Background:Blond hair has been considered attractive and sexy since very old times and in various human cultures, and is sometimes combined with blue eyes for further attraction. This perception is exploited in culture and advertising. At the same time, people tend to presume that blondes are less serious-minded and less intelligent than brunettes, as reflected in “blonde jokes”, which entered the American culture in 1900s. The roots of this notion may be traced to Europe, with the “dumb blonde” in question being a French courtesan named Rosalie Duthe, satirised in a 1775 play Les curiosites de la Foire.The notion of “dumb blond” has been a topic of academic research reported in scholarly articles and university symposia, which tend to confirm that many people hold to the perception that light-haired women are less intelligent than dark-haired ones.
Dumb blonde:The dumb blonde stereotype (and the associated cognitive bias) may have some negative consequences and it can also damage a blonde person’s career prospects.
Examples:Gentlemen Prefer Blondes (a novel, a Broadway musical and a film) explores the ideas of a blond woman’s appeal. The film starred Marilyn Monroe as the blonde and Jane Russell as her wise brunette friend. The Encyclopedia of Hair describes Monroe’s role as that of “a fragile woman who relied rather on her looks rather than on intelligence – what some people refer to as “dumb blond”. 
References to the “dumb” stereotype:Many blond actresses have played stereotypical “dumb blondes”, including Judy Holliday, Jayne Mansfield and Goldie Hawn.In the American sitcom Three’s Company the blond girl (originally Chrissy played by Suzanne Sommers, and later Cindy and Terri) is sweet and naive, while the brunette (Janet, Joyce DeWitt) is smart.
References countering the “dumb” stereotype:At the same time, there are many examples where the stereotype is exploited only to combat it.The film Legally Blonde starring Reese Witherspoon featured the stereotype as a centerpiece of its plot. However the protagonist turns out to be intelligent enough to graduate from Harvard Law School.Country music legend Dolly Parton, aware of this occasional characterization of her, addressed it in her 1967 hit Dumb Blonde. Parton’s lyrics challenged the stereotype, stating “…just because I’m blonde, don’t think I’m dumb ’cause this dumb blonde ain’t nobody’s fool…”. Parton has said she was not offended by “all the dumb-blonde jokes because I know I’m not dumb. I’m also not blonde.”The author of the comic strip Blondie, Chic Young, starting with “Dumb Dora”, gradually transformed his subsequent Blondie into a smart, hard-working, family-hearted woman.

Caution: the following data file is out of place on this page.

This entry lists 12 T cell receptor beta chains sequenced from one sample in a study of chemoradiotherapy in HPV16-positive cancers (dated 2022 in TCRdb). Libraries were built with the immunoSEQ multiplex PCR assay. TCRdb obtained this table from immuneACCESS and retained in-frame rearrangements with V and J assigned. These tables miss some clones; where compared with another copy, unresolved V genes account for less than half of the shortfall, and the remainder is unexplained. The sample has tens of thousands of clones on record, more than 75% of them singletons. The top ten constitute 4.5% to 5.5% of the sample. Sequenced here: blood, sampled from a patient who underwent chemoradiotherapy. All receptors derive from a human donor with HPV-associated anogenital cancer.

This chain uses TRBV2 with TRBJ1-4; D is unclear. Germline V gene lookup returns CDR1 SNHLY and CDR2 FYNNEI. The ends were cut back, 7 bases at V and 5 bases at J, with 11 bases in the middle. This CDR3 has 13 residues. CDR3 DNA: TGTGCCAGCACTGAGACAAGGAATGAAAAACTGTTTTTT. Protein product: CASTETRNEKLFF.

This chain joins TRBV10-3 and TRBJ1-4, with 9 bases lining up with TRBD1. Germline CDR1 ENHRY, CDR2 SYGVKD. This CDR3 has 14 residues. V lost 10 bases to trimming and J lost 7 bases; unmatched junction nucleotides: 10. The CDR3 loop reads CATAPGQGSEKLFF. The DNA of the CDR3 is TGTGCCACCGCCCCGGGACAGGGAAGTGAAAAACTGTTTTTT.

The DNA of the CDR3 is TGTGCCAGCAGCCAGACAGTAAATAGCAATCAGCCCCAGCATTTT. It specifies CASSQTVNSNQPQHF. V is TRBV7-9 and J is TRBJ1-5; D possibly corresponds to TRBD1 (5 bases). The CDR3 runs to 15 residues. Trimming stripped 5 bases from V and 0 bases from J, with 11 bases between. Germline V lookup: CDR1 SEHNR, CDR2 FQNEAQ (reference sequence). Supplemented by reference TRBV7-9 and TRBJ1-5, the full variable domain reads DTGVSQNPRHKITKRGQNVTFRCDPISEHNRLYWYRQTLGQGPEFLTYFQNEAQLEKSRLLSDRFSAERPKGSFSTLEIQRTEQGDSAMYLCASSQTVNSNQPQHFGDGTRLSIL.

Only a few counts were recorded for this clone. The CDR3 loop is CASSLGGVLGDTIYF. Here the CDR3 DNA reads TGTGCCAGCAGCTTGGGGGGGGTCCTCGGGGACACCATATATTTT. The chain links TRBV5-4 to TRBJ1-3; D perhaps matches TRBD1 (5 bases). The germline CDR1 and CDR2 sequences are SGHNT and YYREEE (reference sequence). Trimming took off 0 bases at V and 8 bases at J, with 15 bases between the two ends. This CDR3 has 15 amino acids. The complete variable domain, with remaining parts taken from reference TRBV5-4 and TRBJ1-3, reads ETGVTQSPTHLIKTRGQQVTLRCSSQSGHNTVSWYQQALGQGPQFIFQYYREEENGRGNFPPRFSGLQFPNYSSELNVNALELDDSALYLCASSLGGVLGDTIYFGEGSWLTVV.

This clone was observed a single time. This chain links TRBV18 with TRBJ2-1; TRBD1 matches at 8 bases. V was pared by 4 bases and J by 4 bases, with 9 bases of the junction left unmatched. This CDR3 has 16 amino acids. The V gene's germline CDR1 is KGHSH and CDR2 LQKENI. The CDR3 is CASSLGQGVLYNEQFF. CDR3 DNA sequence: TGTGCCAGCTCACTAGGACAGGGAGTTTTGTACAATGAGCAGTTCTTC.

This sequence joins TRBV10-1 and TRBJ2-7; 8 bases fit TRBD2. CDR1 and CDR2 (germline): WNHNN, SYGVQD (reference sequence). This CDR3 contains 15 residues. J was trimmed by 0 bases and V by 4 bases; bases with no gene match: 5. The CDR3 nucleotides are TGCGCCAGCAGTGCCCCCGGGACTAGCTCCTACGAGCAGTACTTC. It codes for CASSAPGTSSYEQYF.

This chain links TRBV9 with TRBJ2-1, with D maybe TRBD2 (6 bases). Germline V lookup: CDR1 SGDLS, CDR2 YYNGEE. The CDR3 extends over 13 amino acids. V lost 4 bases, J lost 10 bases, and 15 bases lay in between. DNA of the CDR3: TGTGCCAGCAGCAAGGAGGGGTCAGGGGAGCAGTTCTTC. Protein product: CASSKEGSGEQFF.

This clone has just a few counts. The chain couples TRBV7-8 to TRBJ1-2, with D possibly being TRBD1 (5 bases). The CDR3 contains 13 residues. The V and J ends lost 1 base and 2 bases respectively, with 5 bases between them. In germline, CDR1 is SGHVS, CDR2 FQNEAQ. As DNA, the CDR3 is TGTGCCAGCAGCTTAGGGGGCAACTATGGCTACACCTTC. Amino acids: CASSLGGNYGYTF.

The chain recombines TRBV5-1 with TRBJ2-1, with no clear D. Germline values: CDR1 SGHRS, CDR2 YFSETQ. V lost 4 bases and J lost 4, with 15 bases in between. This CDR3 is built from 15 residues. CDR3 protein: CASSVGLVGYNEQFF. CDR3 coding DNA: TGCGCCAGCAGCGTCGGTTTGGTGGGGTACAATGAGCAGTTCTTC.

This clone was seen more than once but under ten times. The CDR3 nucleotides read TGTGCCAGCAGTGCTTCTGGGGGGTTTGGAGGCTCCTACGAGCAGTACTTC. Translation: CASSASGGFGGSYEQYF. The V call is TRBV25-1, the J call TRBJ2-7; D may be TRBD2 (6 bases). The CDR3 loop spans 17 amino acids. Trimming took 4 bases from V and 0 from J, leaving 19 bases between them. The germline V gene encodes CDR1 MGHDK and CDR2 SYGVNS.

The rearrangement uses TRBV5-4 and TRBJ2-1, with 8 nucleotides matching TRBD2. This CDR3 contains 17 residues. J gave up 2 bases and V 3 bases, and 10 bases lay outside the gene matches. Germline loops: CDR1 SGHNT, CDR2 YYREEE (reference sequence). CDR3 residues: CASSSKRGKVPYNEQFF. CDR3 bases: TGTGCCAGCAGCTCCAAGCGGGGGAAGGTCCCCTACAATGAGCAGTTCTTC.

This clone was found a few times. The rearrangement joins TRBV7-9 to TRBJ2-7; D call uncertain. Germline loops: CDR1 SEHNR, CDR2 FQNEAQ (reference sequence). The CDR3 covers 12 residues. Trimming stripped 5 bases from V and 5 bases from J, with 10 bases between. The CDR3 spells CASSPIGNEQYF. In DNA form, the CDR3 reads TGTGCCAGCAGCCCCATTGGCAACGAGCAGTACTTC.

Loni Anderson’s character Jennifer Marlowe on the show WKRP in Cincinnati often played up a perception of being a dumb, flirty blonde. In several episodes it was seen she only did so to get her way.

Blonde jokes:There is a category of blonde jokes that employ the dumb-blonde stereotype for their effect.Blonde jokes have been criticized as sexist by several authors, as most blondes in these jokes are female, although male variations also exist.Research indicates that because of this, men find blonde jokes significantly more amusing than women say they do.Many blonde jokes are variations on other stereotypical jokes.Blonde jokes nearly always take the format of the blond(e) placing himself or herself in an unusual situation, performing a silly act because he or she misconstrued the meaning of how an activity is supposed to play out, or making a comment that serves to highlight his or her supposed promiscuity, lack of intelligence, or cluelessness.

Having understood some of the reasons behind Blonde Jokes, I will now start collecting and posting some really laughable and entertaining jokes.However,I confess—I have yet to meet a really dumb Blonde in person and would love to interact with one,before I pop off to the other world !!
Here is the first one at random :
The Blonde and the Dog : A blonde and her husband are lying in bed listening to the next door neighbor’s dog.It has been in the backyard barking for hours and hours.The blonde jumps out of bed and says ‘I’ve had enough of this,’ and she goes downstairs.
The blonde finally comes back up to bed and her husband says ‘The dog is still barking, what have you been doing?’ The blonde says ‘I put the dog in our backyard, let’s see how THEY like it!’
Keep watching this space for more of BRAND Blonde Humour !!

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3 Responses to Blonde Jokes

  1. Marina says:

    You have really interesting blog, keep up posting such informative posts!

  2. Undeniably believe that which you said. Your favorite justification seemed to be on the web the simplest thing to be aware of. I say to you, I certainly get annoyed while people consider worries that they just don’t know about. You managed to hit the nail upon the top and also defined out the whole thing without having side effect , people can take a signal. Will likely be back to get more. Thanks|

  3. Thank you for great post. I read it with great pleasure. I look forward to the next post.